The member 140′ is processed according to the technique discussed above with respect to FIG. 3. The draw-ratio between stations 42 and 44 is about 3:1, with the stations moving apart at about 50 cm/min. The rotation rate is about 150 rpm. The member is heated to about 200° F.

EXAMPLE 8

Referring to FIG. 13, in an embodiment, a high-torque fidelity guidewire 150 includes a proximal portion 152 and a distal portion 154. The proximal portion 152 includes a metal core 156, for example, stainless steel or nitinol, surrounded by a polymer jacket 158, for example, PTFE. The jacket 158 may or may not be helically oriented. The core preferably provides mechanical characteristics sufficient to transmit torque with high fidelity along the length of the proximal portion 152. The metal core 156 extends a short distance into the distal portion 154 of the wire. The distal portion 154 is made of a helically oriented polymer body 160 that includes a first polymer portion 161, e.g., PEBAX 7033, coextruded with a second, more flexible, polymer portion 103, e.g., PEBAX 3533, which extends to a distal tip 162.

The guidewire 150 has an overall length L1, of about 150 cm. The distal portion 154 has a length L2, of about 40-60 cm. The core wire 156 extends a length L3, about 3-5 cm into the distal portion 154. The outer diameter of the guidewire 150 is about 0.030 inch. The core 156 has a diameter of about 0.023 inch for most of its length and tapers distally in the distal region over a length of about 6 inch to about 0.004 inch diameter. The taper begins at a point just proximal of the distal portion 160.

The guidewire 150 can be formed by procedures set forth above. In a particular example, the core 156 is coated with polymer to form the jacket 158 over most of its ratio between stations 42 and 44 is about 3:1, with the stations moving apart at about 50 cm/min. The rotation rate is about 150 rpm. The member is heated to about 200° F.

EXAMPLE 8

Referring to FIG. 13, in an embodiment, a high-torque fidelity guidewire 150 includes a proximal portion 152 and a distal portion 154. The proximal portion 152 includes a metal core 156, for example, stainless steel or nitinol, surrounded by a polymer jacket 158, for example, PTFE. The jacket 158 may or may not be helically oriented. The core preferably provides mechanical characteristics sufficient to transmit torque with high fidelity along the length of the proximal portion 152. The metal core 156 extends a short distance into the distal portion 154 of the wire. The distal portion 154 is made of a helically oriented polymer body 160 that includes a first polymer portion 161, e.g., PEBAX 7033, coextruded with a second, more flexible, polymer portion 103, e.g., PEBAX 3533, which extends to a distal tip 162.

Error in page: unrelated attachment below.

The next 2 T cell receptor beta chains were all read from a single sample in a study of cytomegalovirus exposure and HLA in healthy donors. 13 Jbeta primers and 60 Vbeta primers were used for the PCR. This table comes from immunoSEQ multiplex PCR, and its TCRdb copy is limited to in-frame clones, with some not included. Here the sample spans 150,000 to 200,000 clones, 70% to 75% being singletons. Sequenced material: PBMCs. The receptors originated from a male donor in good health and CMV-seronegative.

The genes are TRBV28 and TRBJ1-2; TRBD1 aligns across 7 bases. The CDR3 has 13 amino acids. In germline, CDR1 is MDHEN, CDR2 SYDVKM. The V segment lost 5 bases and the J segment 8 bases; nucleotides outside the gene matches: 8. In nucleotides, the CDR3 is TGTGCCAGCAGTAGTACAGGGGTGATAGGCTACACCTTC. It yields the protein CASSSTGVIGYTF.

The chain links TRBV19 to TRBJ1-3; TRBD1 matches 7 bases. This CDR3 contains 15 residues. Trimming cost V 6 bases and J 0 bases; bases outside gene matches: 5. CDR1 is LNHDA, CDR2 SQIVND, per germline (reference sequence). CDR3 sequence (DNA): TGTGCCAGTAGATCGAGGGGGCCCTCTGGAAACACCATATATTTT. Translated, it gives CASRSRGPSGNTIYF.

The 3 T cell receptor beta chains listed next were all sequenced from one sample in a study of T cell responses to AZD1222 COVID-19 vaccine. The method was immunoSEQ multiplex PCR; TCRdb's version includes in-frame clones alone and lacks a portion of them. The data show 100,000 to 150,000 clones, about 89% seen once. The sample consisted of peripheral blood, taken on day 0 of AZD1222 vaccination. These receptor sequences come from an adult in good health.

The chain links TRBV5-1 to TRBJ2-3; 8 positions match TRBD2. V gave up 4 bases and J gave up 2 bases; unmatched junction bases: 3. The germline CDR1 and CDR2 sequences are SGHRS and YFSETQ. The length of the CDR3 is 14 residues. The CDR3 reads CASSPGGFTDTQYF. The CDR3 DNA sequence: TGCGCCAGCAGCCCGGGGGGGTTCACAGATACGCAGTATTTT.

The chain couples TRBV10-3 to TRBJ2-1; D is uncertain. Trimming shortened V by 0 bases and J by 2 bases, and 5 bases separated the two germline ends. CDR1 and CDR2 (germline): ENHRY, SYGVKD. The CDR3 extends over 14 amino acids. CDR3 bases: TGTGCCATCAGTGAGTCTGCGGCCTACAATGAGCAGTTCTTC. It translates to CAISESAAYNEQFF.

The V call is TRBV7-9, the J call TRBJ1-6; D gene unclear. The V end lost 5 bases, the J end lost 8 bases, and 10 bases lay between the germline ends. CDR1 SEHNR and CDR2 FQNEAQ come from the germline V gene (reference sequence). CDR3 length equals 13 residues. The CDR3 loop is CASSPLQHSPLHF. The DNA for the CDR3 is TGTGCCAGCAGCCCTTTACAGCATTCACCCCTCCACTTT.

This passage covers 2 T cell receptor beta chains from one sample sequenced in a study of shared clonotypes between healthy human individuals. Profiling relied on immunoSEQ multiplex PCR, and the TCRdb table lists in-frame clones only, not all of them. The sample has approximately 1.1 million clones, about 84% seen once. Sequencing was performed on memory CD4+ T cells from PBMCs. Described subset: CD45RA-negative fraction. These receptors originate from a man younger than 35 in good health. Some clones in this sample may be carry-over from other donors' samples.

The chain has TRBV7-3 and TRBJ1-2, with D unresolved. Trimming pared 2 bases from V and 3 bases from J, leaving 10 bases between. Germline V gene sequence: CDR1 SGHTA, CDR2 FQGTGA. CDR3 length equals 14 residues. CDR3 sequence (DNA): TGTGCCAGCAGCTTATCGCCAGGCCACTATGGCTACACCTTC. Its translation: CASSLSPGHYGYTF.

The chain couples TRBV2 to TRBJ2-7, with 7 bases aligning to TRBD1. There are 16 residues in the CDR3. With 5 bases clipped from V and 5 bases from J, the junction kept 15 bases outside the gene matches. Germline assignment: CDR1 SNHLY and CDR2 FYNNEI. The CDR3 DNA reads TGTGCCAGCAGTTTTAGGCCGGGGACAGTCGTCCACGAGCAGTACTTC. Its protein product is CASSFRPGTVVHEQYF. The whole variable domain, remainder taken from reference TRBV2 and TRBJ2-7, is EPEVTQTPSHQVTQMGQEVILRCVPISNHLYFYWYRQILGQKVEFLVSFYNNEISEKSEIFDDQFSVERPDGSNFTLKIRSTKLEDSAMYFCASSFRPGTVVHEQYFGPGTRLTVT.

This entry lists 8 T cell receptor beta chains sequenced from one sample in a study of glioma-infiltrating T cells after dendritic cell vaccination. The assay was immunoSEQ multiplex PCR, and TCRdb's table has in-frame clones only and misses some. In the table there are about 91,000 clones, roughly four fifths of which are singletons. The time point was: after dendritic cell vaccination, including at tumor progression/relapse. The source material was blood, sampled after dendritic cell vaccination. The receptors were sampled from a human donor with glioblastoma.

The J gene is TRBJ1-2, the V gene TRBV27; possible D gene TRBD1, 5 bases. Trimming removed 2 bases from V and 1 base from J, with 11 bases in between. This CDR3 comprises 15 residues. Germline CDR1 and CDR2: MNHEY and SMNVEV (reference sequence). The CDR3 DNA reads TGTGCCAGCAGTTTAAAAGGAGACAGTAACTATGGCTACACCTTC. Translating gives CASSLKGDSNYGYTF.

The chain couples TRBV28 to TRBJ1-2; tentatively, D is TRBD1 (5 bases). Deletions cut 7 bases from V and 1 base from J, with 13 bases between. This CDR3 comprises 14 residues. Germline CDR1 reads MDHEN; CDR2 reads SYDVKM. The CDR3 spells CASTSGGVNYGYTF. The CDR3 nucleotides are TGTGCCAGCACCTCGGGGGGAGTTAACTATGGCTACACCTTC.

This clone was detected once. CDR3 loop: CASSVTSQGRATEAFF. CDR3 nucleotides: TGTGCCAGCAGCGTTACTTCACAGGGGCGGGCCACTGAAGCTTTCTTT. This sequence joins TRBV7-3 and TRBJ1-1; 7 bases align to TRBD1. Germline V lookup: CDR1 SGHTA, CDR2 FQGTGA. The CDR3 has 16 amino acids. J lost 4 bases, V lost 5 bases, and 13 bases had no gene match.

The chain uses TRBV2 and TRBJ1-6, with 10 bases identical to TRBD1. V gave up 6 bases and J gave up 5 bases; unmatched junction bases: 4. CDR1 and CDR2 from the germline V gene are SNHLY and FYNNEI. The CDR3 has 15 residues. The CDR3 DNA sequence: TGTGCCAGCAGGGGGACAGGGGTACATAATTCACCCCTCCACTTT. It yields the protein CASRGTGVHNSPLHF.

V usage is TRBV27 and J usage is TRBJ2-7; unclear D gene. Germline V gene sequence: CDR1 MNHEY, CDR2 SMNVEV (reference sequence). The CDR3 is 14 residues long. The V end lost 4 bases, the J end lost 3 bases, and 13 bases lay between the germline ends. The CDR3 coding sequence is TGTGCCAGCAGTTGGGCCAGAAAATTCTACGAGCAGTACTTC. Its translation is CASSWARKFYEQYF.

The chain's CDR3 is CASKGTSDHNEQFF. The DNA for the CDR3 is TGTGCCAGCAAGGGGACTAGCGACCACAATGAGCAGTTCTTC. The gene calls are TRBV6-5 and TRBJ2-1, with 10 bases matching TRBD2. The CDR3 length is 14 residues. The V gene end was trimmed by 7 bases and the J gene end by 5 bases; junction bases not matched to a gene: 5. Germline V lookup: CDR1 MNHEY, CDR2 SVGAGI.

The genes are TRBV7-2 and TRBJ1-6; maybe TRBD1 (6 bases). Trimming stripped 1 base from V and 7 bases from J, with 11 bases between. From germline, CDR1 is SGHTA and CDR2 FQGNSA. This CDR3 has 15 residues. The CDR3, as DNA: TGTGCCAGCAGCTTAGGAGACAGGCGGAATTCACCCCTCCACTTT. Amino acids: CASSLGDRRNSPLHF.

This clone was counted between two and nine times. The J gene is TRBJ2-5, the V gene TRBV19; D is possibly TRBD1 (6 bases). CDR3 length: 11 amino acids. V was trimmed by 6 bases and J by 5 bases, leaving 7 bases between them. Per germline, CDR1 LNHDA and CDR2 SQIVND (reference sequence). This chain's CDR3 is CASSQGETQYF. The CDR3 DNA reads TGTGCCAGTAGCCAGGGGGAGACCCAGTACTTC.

The guidewire 150 has an overall length L1, of about 150 cm. The distal portion 154 has a length L2, of about 40-60 cm. The core wire 156 extends a length L3, about 3-5 cm into the distal portion 154. The outer diameter of the guidewire 150 is about 0.030 inch. The core 156 has a diameter of about 0.023 inch for most of its length and tapers distally in the distal region over a length of about 6 inch to about 0.004 inch diameter. The taper begins at a point just proximal of the distal portion 160.

The guidewire 150 can be formed by procedures set forth above. In a particular example, the core 156 is coated with polymer to form the jacket 158 over most of its length, while leaving a distal length of the core exposed. The distal portion 154 is formed by placing a tube-form polymer member under tension while applying rotational motion to helically orient the polymer as described, e.g., with respect to Example 7 above. The tube-form member has a length of about one-third and a diameter of about two times, the dimensions of the final oriented body. The first polymer is about two-thirds the length and the second polymer about one-third the length of the member. The member is extruded with an inner lumen having a diameter of about 0.002-0.008″ at the distal end and about 0.025″ at the proximal end. The member can be oriented with a draw rate of about 3:1, speed of about 50 cm/min, rotation rate of about 150 rpm and temperature of about 200° F. A tapered mandrel having a diameter corresponding to the diameter of the end of the core 156 may be provided in the end of the tube-form such that the inner lumen of the distal portion will have a diameter substantially corresponding to the core after orientation. The lumen 164 in the distal portion can be open, as illustrated. Alternatively, the lumen can be closed near the distal tip 162, for example, during orientation or by heating and melting the distal tip after orientation. The oriented body may also be drawn to form a tapered profile. The wire 150 is assembled by inserting the core 156 extending from the end of the proximal portion 152 into the lumen 164 and gluing the portions together using an adhesive, e.g., a cyanoacrylate or U.V. curable. Any mismatch in the outer diameter of the proximal and distal portions can be smoothed by a thin layer of polymer. The wire 150 can be provided in a package in which the proximal portion 152 is coiled to a convenient size, e.g., 9-12 inch, while the distal portion 154 is maintained in a generally straight configuration to assure that the portion 154 does not take a set.